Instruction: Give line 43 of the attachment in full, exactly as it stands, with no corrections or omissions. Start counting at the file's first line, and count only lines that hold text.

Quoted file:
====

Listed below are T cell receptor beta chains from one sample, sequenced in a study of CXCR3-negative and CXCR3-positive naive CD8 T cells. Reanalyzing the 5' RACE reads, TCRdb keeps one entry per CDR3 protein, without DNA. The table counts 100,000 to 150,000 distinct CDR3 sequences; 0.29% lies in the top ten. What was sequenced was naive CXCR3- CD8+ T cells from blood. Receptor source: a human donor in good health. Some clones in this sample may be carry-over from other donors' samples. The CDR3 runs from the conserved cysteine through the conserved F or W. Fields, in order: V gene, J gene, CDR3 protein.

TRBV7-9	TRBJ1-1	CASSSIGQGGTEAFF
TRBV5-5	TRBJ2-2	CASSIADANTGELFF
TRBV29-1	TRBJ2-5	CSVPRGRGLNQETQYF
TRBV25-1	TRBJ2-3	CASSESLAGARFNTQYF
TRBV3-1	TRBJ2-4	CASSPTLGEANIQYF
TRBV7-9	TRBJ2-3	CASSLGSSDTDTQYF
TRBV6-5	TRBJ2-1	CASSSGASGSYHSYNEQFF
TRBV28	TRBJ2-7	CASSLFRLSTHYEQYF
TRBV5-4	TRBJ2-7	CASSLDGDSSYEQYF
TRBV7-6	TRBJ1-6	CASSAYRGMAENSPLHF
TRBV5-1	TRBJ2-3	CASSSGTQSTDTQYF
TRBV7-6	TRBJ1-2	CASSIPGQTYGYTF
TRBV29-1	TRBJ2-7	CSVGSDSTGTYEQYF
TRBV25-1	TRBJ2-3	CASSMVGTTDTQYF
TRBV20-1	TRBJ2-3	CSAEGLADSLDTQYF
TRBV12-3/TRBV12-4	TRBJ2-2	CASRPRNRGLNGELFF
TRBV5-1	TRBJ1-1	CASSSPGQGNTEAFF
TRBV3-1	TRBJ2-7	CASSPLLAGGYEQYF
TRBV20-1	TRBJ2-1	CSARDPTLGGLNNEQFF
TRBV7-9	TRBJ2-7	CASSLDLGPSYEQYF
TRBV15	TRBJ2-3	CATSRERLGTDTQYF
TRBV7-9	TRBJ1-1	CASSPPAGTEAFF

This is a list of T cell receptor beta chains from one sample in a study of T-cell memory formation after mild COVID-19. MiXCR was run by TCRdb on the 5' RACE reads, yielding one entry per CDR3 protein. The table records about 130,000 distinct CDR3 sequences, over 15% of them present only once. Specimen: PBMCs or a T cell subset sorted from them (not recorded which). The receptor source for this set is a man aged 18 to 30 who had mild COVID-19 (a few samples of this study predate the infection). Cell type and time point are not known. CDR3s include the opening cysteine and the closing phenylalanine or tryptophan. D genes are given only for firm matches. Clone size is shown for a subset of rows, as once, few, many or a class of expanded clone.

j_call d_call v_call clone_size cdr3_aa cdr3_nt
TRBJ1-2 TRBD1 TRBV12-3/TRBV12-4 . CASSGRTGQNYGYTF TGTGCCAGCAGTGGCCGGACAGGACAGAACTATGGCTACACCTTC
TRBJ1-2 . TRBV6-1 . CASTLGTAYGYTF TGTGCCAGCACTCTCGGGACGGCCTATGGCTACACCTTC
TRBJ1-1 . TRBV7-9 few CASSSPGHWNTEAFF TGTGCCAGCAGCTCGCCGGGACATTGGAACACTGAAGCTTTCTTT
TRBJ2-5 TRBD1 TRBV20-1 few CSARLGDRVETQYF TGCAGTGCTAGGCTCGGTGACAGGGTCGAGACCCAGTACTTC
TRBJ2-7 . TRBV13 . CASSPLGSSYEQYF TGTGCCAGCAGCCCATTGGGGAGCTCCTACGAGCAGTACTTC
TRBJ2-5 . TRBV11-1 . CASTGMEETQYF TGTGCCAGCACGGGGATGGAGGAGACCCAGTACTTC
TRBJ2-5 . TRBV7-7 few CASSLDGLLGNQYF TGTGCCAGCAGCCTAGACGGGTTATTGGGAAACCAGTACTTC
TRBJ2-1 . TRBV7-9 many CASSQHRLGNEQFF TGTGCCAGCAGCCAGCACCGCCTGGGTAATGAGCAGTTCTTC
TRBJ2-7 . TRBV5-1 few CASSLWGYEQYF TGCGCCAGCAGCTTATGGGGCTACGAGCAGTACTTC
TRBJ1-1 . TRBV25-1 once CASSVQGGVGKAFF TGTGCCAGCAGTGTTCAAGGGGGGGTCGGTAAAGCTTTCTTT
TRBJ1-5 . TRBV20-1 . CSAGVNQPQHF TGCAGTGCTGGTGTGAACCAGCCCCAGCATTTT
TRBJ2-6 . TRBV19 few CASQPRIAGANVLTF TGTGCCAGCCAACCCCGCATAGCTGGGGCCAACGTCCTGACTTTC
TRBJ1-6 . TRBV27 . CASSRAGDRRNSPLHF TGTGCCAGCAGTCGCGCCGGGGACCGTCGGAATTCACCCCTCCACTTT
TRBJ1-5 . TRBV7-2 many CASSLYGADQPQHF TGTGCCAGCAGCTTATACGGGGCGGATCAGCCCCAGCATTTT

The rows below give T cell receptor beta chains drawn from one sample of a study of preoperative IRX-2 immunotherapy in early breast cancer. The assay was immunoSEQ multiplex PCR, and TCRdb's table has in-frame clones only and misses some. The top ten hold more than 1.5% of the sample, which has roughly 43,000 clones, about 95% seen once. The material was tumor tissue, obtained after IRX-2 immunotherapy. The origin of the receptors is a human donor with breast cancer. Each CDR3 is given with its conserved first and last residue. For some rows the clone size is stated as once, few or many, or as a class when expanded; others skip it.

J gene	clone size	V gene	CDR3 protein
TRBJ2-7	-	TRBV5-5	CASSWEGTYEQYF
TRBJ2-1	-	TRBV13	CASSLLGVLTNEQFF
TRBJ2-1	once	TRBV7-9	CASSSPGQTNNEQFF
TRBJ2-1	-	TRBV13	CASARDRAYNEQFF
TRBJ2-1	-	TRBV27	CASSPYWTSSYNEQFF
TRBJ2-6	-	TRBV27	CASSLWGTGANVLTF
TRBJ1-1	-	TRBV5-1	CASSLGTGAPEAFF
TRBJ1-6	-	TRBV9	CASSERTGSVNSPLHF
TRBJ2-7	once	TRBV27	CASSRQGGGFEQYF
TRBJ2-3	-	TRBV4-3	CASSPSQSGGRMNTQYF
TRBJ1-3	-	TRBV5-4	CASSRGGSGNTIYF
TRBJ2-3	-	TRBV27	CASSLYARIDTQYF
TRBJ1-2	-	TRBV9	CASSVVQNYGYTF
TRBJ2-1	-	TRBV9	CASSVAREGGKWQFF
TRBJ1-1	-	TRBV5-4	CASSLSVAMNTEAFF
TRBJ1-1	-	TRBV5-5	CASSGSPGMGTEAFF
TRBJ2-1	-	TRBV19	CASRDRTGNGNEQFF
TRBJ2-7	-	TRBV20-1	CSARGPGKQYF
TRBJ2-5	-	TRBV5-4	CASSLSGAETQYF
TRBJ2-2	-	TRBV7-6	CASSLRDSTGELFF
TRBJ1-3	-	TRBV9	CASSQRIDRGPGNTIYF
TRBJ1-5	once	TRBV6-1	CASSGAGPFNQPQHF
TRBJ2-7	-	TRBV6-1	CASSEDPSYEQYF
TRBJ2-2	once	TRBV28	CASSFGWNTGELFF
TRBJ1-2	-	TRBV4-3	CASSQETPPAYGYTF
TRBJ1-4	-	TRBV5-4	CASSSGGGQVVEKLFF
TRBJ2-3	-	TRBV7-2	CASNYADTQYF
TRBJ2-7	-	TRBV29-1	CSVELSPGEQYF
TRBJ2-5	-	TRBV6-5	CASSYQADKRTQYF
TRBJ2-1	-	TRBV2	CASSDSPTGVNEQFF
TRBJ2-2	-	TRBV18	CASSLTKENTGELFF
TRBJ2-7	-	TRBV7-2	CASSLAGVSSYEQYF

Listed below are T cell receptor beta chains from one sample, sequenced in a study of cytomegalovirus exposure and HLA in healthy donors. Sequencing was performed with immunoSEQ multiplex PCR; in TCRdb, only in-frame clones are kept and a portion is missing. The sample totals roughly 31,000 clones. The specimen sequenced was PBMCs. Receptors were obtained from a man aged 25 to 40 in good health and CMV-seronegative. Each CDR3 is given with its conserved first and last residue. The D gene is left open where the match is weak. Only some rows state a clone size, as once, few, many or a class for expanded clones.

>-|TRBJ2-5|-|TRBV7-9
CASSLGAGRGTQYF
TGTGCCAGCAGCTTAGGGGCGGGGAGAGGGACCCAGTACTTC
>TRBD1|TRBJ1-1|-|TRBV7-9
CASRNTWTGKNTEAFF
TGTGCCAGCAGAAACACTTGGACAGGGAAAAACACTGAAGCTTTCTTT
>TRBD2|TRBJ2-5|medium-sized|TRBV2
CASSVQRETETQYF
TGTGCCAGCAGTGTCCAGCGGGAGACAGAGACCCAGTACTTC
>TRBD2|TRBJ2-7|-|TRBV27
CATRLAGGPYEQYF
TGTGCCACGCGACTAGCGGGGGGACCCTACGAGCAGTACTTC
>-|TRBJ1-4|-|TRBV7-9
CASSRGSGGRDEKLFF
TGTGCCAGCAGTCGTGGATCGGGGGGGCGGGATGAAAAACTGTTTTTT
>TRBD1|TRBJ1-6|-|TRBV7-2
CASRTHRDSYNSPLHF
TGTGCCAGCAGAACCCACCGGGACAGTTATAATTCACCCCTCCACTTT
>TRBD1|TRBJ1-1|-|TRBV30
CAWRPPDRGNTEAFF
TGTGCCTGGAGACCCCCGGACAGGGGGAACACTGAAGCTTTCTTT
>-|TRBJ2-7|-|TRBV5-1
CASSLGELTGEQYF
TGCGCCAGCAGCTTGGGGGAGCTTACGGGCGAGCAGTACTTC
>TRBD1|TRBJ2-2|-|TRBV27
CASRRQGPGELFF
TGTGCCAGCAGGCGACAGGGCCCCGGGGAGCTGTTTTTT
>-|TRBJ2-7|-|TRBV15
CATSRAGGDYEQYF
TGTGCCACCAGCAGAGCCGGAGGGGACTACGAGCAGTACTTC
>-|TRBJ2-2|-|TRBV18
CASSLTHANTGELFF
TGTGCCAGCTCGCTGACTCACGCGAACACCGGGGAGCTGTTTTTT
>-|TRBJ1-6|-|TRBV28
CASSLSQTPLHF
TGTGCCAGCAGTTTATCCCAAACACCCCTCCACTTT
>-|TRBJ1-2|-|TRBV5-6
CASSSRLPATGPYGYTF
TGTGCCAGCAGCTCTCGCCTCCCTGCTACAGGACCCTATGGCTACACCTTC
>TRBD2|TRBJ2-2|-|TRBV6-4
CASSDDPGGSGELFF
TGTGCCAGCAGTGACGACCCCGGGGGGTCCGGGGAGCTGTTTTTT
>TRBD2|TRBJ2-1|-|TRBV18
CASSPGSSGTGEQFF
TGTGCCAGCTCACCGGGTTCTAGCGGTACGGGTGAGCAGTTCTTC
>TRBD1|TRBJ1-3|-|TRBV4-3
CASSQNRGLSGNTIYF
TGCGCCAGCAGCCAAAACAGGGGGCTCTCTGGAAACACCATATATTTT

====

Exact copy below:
TRBJ2-1	-	TRBV13	CASSLLGVLTNEQFF